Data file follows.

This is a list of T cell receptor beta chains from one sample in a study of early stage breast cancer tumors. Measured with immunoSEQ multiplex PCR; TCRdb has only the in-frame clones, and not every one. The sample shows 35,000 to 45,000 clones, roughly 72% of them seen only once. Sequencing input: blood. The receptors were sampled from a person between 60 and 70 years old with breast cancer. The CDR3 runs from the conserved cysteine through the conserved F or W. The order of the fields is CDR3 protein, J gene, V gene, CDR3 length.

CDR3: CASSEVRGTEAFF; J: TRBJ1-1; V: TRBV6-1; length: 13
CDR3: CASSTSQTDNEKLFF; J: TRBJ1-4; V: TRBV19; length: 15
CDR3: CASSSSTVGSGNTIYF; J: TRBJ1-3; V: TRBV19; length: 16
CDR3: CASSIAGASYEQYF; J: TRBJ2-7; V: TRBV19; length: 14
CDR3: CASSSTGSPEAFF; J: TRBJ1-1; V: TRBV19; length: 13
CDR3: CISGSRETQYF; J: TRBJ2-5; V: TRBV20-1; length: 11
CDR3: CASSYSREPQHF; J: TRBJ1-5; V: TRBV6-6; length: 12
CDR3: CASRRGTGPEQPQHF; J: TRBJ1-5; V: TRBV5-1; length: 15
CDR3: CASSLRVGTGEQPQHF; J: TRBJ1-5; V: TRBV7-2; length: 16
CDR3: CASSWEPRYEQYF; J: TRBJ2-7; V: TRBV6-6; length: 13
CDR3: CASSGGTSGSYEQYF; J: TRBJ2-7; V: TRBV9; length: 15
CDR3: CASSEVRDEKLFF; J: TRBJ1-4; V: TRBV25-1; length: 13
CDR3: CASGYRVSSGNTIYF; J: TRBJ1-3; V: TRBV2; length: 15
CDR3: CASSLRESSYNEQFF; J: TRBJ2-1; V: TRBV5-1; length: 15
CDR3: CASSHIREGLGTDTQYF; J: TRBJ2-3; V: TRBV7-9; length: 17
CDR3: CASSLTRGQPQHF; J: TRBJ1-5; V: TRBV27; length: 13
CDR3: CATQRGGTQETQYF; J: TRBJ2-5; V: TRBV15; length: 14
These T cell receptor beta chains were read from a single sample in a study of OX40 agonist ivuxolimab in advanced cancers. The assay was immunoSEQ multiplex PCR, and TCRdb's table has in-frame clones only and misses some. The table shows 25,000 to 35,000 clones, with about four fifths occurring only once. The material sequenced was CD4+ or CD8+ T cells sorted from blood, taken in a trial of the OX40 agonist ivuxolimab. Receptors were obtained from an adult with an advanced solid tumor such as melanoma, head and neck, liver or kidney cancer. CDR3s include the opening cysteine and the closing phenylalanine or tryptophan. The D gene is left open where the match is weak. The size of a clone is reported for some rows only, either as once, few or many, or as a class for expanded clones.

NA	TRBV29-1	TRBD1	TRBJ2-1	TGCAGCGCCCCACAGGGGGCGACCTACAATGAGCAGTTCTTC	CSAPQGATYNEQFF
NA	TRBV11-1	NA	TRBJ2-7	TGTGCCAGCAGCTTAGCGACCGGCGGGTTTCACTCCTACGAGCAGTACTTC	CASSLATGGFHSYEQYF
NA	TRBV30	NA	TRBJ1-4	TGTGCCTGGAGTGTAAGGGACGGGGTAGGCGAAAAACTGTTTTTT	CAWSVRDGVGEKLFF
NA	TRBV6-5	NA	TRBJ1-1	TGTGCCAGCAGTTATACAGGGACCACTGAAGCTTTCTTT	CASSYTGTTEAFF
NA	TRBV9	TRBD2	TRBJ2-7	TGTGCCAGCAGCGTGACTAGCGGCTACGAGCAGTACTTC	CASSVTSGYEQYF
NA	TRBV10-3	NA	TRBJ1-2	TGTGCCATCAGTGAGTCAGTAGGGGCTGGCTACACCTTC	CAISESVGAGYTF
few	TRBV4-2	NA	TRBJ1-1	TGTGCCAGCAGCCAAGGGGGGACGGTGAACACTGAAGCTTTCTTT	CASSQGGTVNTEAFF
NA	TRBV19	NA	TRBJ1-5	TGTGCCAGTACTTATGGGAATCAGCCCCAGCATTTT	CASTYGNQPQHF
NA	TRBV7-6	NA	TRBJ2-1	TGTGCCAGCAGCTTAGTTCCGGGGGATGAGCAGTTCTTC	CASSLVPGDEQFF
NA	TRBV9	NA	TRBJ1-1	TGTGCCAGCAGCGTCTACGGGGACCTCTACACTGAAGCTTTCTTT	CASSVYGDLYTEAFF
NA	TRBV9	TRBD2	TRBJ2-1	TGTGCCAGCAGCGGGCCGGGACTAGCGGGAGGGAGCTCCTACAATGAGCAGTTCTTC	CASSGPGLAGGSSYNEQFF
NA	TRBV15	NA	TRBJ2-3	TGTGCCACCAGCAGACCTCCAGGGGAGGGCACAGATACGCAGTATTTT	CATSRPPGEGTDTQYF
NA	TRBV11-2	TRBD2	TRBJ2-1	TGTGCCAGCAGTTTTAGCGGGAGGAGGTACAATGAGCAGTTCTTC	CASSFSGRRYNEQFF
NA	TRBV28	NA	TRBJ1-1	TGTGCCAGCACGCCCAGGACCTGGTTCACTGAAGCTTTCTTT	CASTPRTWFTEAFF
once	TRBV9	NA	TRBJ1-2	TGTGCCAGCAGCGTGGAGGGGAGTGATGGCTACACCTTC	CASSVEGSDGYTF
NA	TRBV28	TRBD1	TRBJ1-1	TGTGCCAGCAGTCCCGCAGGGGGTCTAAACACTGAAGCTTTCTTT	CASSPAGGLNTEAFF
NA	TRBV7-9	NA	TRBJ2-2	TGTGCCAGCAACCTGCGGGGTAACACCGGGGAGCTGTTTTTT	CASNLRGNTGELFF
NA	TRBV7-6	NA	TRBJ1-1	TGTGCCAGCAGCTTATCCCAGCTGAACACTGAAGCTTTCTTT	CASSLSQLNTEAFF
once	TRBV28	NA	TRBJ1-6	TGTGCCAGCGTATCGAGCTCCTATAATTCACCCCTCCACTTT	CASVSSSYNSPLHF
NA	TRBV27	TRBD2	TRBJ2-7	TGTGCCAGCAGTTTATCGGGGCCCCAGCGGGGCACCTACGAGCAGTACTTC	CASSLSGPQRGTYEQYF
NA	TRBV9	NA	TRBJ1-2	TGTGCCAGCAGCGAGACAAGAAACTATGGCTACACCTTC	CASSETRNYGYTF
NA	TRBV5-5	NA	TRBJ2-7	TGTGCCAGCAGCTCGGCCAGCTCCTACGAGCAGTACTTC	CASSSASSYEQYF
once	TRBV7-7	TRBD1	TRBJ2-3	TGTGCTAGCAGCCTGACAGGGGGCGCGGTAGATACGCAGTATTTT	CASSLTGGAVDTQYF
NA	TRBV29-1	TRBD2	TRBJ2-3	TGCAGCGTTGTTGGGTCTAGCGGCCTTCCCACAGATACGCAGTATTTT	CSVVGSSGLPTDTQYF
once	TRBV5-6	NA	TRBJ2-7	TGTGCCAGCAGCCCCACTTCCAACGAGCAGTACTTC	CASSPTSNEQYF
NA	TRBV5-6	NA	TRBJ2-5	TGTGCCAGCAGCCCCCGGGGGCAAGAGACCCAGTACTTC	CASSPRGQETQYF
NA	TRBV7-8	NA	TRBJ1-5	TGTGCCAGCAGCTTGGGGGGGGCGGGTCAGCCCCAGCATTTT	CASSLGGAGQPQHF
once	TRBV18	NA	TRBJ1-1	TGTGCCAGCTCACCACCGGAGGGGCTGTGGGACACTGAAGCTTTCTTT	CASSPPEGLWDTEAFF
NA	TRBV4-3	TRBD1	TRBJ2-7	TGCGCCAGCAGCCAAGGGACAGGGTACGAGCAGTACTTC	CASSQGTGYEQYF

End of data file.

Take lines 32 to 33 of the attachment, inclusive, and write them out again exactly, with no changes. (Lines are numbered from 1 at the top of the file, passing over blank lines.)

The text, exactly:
NA	TRBV11-2	TRBD2	TRBJ2-1	TGTGCCAGCAGTTTTAGCGGGAGGAGGTACAATGAGCAGTTCTTC	CASSFSGRRYNEQFF
NA	TRBV28	NA	TRBJ1-1	TGTGCCAGCACGCCCAGGACCTGGTTCACTGAAGCTTTCTTT	CASTPRTWFTEAFF